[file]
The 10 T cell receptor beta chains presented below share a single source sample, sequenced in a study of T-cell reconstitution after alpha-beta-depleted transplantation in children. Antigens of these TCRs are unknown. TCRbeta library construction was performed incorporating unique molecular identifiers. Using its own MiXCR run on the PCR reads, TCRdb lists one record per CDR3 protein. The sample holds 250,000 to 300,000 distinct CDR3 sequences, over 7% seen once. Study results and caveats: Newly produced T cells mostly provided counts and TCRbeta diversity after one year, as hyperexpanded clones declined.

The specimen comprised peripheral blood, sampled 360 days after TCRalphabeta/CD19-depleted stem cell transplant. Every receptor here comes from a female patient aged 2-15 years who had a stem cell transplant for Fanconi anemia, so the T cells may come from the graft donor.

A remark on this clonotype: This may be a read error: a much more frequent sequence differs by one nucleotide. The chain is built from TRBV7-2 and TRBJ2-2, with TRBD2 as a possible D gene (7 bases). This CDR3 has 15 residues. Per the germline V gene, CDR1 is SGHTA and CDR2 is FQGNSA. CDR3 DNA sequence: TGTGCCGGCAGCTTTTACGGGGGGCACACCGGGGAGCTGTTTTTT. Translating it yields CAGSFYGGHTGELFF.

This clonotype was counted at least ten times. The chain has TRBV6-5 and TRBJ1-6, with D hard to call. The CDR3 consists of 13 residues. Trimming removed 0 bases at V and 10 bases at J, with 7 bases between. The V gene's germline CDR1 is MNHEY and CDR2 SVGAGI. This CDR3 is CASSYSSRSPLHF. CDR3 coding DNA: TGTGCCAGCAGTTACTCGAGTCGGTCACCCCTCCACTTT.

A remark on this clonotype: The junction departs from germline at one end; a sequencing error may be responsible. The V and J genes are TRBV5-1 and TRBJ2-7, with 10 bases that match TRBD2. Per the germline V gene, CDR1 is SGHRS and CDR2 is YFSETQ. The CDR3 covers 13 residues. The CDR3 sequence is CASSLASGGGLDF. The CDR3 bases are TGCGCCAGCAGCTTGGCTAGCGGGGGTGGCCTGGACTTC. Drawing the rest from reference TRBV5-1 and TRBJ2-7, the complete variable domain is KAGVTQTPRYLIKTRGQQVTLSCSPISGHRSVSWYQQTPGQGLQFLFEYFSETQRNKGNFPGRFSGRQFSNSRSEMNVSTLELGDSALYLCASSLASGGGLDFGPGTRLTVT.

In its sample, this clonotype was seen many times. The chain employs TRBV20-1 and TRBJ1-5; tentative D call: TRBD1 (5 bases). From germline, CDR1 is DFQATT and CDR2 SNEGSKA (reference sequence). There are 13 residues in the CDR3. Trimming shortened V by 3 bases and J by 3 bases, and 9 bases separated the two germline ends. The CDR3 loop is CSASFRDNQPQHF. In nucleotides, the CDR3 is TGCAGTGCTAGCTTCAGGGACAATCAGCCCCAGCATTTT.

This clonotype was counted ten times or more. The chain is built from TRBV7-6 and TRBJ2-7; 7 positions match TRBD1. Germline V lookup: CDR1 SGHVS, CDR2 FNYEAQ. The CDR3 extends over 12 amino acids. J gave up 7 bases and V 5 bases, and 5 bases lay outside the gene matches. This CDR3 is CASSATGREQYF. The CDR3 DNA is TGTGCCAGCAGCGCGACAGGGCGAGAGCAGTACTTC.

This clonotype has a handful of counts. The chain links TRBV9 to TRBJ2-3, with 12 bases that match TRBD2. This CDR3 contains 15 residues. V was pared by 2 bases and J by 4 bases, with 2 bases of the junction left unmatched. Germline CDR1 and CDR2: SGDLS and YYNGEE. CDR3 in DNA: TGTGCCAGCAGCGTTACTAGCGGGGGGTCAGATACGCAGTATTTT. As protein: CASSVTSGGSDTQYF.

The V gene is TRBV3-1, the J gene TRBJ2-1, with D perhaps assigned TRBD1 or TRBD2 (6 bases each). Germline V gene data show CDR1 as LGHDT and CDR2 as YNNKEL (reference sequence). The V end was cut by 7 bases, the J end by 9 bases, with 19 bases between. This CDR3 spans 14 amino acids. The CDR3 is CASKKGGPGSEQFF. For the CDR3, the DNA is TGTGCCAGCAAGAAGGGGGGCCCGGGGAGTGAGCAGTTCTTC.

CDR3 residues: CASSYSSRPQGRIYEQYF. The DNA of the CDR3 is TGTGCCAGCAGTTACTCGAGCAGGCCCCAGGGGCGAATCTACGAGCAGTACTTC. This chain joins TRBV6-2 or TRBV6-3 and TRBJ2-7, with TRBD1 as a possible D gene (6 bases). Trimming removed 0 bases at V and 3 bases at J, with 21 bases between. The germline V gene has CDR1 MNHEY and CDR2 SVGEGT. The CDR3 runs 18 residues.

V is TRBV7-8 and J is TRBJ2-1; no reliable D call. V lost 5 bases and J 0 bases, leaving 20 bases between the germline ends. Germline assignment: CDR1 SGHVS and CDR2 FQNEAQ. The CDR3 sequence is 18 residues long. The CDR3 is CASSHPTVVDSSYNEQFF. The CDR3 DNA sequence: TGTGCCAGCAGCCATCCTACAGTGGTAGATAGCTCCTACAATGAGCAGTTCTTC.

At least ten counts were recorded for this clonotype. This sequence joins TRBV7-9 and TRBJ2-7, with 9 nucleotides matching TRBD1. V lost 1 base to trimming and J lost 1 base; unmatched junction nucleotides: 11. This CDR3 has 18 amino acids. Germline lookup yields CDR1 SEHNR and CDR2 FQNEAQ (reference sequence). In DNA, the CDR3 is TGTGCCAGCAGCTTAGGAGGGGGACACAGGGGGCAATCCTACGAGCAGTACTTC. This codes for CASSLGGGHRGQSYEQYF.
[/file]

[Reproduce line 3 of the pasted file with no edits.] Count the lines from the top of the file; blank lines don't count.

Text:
A remark on this clonotype: This may be a read error: a much more frequent sequence differs by one nucleotide. The chain is built from TRBV7-2 and TRBJ2-2, with TRBD2 as a possible D gene (7 bases). This CDR3 has 15 residues. Per the germline V gene, CDR1 is SGHTA and CDR2 is FQGNSA. CDR3 DNA sequence: TGTGCCGGCAGCTTTTACGGGGGGCACACCGGGGAGCTGTTTTTT. Translating it yields CAGSFYGGHTGELFF.